Our present hypothesis regarding the function of ACSF4-U26 is that it is required for an as yet unknown post-translational modification of a protein or for post-transcriptional modification of an RNA. In addition to post-translational modifications that are very common (such as phosphorylation, acetylation and methylation), proteins may undergo modifications that are infrequent and even in some cases restricted to a single protein species. An example of this is the modification of a lysine residue to hypusine in eIF5A (see above), conversion of a histidine residue to diphthamide in eukaryotic elongation factor 2 [25], and addition of an ethanolamine phosphoglycerol group to a glutamate in eukaryotic elongation factor 1A (eEF1A) [26]. Post-translational modification by β-alanine may have been overlooked not only because of its scarcity, but also because of technical difficulties encountered in its detection. The presence of a β-alanyl moiety on the N-terminus of a protein is likely to block its chemical sequencing. Its attachment to the side chain of a lysine may prevent cleavage with trypsin, a frequent strategy used to sequence proteins. In addition, β-alanine is an isomer of α-alanine, and therefore requires specific attention for detection by mass spectrometry [27].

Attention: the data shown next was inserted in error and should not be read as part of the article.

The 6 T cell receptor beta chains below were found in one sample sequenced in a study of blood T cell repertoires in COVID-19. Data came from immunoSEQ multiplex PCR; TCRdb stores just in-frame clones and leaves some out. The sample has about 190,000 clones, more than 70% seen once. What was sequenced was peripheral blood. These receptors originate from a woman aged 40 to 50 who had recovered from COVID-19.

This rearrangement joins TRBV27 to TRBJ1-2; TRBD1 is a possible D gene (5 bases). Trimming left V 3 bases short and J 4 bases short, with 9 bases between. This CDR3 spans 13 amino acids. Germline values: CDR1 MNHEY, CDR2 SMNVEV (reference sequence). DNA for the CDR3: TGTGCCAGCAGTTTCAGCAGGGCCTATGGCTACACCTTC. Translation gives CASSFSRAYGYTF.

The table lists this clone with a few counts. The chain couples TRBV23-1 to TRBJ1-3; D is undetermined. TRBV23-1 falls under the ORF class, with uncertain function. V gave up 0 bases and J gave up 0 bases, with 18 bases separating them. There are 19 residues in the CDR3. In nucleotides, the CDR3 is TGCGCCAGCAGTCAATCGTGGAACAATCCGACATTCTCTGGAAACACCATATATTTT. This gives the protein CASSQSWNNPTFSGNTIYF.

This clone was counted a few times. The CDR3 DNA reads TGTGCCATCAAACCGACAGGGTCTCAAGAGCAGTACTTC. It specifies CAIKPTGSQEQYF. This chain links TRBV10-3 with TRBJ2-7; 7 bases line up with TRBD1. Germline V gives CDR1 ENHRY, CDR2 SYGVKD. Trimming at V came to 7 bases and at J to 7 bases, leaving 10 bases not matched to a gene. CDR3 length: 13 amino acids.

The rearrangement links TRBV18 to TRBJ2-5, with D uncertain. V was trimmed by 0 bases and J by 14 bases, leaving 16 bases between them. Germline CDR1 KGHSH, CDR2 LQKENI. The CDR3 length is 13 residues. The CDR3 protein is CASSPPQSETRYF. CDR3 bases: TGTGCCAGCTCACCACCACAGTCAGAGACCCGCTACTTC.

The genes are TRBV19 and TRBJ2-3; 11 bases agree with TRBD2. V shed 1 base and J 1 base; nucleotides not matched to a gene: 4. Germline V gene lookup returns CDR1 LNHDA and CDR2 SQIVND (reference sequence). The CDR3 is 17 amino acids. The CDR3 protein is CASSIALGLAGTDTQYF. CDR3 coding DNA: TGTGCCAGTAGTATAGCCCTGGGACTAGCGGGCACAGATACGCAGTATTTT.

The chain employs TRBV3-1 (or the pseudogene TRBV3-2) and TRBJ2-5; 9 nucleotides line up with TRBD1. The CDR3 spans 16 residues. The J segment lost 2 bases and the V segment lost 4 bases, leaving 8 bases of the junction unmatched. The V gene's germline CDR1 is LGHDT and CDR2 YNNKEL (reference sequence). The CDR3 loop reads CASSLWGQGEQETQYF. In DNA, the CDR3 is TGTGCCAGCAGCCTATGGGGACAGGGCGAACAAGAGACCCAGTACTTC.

Similarly to proteins, RNAs undergo multiple modifications after their assembly, and some of these modifications are restricted to only one type of RNA, such as the mannosylqueuosine and galactosylqueuosine modification found in mammalian tRNA(Asp) and tRNA(His), respectively [28, 29]. Modification of RNA by β-alanine may have been overlooked because β-alanine is produced when dihydrouridine, a constituent of tRNAs, is degraded in alkali [30].

The involvement of ACSF4-U26 in a rare modification may account for the slowness of the reaction it catalyses: full loading of the enzymes takes several tens of minutes compared to ~ 0.15 min and 1 min for the two adenylation domains studied by Stachelhaus et al. [31]. Furthermore, the scarcity of the modification involving β-alanine would also account for the fact that it has been overlooked until now.